I’d take this point one step further. Yes, people who have kept their jobs might average a 3% increase. This forecast is broad. Many people will receive a larger raise, while many others have experienced pay cuts, hour cuts, and furlough days. Put on top of that increased contributions for health care, and we have poorer people across the U.S.
According to today’s Los Angeles Times, Governor Arnold Schwarzenneger is attempting to cut state workers to minimum wage to force the legislature to deal with him on the budget. California politics are hamstrung by propositions which limit taxing powers. In a sense, this means that both the governor and legislators can claim some victim status.
The governor, however, seems focused on attacking public employees as his way out of the problem. The minimum wage strategy means to get the legislature’s attention. More serious would be his threat to furlough employees. The people of California (Kal – ee – for – nee – yuh in the Terminator’s language) will be rid of this “leader” soon. The question remains if they will replace him with the former CEO of EBay, who will probably be worse.
At some point, working people have to look in the mirror and admit that they often vote against their own best interest.
In These Times Magazine reports on changes in the Chicago Teachers Union. While the incumbent leadership group won the first round of a recent election, it faces a new faction CORE (Congress of Rank and File) in a run off. This group opposes the system’s recent move to replace traditional schools with charter schools. The 30,000 member union has lost 6,000 members over recent years in which the number of charter schools have expanded.
As I’ve written before, experts in the media and representatives of employers pack all the blame for their problems on employee salaries, usually salaries of working class and middle class workers. Hopefully, CORE is a sign that working people are fed up with layoffs, salary cuts, and furlough days. May working people in other industries follow the example of these brave teachers.
Follow this link to read the article.
The Reader’s outstanding political reporter Ben Joravsky has investigated salaries at Chicago Public Schools. Teachers and other employees that serve students are being laid off. Assistant coaches are asked to work without pay. Meanwhile, CEO Ron Huberman has added salaried staff. According to Joravsky, 133 employees make $100,000 or more. Several of these people formerly worked with Huberman at the CTA.
What bothers me most about this story is hypocrisy. Huberman and his aides have no qualms about asking schools to tighten their belts, to cut staff and programs. They want the teachers and their unions to agree to furlough days. At the same time, the CEO and his staff have increased their salaries. It’s nice to hear administrators say they want what’s best for students. Stories like this indicate that they really care more about themselves.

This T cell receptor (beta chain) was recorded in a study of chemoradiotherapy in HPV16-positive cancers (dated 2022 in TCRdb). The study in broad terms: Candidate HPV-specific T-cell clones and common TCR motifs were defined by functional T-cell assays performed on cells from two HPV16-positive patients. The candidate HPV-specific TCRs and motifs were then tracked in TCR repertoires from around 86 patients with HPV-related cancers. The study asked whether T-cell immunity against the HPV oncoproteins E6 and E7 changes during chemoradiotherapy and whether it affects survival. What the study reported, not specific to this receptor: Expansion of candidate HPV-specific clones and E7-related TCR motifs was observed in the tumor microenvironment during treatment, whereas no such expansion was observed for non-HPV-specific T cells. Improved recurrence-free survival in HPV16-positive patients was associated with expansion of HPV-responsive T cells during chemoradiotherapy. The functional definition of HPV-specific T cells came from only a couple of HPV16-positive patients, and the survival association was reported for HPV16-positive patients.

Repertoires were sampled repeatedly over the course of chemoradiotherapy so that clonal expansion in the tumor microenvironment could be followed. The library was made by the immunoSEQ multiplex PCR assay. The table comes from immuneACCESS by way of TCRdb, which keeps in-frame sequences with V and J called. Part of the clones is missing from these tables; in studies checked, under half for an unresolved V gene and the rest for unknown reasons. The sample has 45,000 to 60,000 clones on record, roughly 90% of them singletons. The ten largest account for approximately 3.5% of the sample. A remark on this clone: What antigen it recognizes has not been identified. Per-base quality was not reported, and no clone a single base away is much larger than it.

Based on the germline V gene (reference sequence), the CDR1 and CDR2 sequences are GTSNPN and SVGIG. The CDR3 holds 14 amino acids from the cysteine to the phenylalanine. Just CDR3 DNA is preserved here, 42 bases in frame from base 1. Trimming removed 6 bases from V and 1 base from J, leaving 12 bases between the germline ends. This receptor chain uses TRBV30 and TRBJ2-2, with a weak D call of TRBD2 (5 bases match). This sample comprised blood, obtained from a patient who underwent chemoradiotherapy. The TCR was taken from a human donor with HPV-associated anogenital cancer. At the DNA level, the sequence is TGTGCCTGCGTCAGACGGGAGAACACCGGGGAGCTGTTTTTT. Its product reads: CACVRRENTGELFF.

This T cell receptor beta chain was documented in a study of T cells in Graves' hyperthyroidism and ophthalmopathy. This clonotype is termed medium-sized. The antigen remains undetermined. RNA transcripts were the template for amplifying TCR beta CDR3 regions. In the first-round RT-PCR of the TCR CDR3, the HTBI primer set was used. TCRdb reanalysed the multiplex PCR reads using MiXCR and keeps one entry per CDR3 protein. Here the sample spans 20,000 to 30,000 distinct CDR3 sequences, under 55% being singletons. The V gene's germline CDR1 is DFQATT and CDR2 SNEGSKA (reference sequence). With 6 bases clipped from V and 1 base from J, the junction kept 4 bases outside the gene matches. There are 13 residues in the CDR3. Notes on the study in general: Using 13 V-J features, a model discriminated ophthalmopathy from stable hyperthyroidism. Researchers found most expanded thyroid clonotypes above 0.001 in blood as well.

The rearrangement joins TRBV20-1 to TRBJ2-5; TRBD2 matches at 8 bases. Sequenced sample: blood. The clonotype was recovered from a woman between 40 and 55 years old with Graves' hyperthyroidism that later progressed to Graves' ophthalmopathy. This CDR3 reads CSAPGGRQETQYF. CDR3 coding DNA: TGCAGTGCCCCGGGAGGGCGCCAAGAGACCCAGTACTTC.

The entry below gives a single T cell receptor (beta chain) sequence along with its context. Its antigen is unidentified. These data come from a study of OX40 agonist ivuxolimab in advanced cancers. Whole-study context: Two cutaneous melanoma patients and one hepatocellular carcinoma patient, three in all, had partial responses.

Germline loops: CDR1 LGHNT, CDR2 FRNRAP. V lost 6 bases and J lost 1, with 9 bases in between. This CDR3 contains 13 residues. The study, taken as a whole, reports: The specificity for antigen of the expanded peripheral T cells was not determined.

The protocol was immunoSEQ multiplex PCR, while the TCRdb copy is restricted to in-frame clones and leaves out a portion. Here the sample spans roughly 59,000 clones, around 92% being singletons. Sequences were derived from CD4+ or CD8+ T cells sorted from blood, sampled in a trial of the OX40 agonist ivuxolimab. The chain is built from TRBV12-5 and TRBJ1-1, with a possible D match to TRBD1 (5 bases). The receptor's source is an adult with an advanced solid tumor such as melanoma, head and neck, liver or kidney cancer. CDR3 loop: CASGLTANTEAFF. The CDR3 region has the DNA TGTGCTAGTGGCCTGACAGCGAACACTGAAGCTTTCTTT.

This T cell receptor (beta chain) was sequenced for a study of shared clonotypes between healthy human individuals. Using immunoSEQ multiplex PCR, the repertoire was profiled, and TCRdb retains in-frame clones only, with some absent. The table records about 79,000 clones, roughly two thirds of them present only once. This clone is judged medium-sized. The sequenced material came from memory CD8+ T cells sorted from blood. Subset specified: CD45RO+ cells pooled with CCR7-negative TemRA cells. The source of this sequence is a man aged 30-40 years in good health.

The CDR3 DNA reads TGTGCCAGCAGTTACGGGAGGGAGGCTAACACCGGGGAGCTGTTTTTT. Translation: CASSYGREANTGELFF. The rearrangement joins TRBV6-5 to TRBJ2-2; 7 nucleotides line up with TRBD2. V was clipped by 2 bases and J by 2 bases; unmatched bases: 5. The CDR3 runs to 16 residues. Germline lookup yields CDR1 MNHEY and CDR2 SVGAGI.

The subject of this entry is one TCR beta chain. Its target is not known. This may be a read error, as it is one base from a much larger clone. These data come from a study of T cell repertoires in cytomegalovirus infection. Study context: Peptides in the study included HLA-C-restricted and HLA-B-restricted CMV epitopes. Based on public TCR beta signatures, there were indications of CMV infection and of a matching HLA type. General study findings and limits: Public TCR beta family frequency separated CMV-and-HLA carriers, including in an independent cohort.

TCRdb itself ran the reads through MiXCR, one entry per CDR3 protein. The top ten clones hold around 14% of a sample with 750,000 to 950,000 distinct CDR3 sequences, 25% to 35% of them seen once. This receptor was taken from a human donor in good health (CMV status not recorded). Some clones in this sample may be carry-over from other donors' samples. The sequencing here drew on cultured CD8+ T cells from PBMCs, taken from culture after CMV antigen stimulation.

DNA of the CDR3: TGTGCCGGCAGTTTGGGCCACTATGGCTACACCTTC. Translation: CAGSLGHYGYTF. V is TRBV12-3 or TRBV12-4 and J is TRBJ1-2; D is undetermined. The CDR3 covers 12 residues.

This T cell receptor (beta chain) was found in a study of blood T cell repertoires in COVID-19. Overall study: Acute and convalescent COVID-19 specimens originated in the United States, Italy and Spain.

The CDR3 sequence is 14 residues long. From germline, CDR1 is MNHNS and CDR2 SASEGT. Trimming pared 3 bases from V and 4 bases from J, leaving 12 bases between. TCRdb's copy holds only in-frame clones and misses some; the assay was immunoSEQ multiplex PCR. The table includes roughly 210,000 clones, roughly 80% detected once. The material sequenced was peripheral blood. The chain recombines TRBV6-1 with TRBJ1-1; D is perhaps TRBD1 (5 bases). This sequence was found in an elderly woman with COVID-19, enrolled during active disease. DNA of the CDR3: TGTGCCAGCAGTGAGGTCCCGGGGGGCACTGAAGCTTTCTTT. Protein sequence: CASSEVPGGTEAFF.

Follow this link to read Joravsky’s story.
The Chicago Sun-Times reports that 54% of Americans have saved no money in the last year. The article goes on to tell people how to save: Make a budget, don’t eat out, and save for retirement.
Good advice – however, what if half of Americans are living so close to the edge that they can’t save? As I’ve written, many of my clients have taken pay cuts, furlough days, or shortened work weeks. How can people save if they’re barely paying the bills.
This is a link to the article. I’m not enthusiastic about recommending it.
Today’s New York Times reports on the trend of working people who prefer temporary jobs. The article profiles Michael Sinclair of Atlanta, Georgia, who likes “contingent work” because it provides flexibility and time off between assignments. For many other workers, temporary positions are all they can find. The number of people who call themselves self-employed (a.k.a. contract workers) has more then doubled over the course of the recession.
Mr. Sinclair’s fervor for short term jobs is a minority opinion. As the article states, most workers are not happy with this trend. Contract work offers no security. It is a one way street designed and built by the employer. As I’ve written before, this recession is not unique in a heavy number of layoffs. What makes it different is changing models of compensation: 10%-20% pay cuts, lower commissions, and furlough days. Add “short term jobs” to the list.
Follow this link to read the article in the New York Times.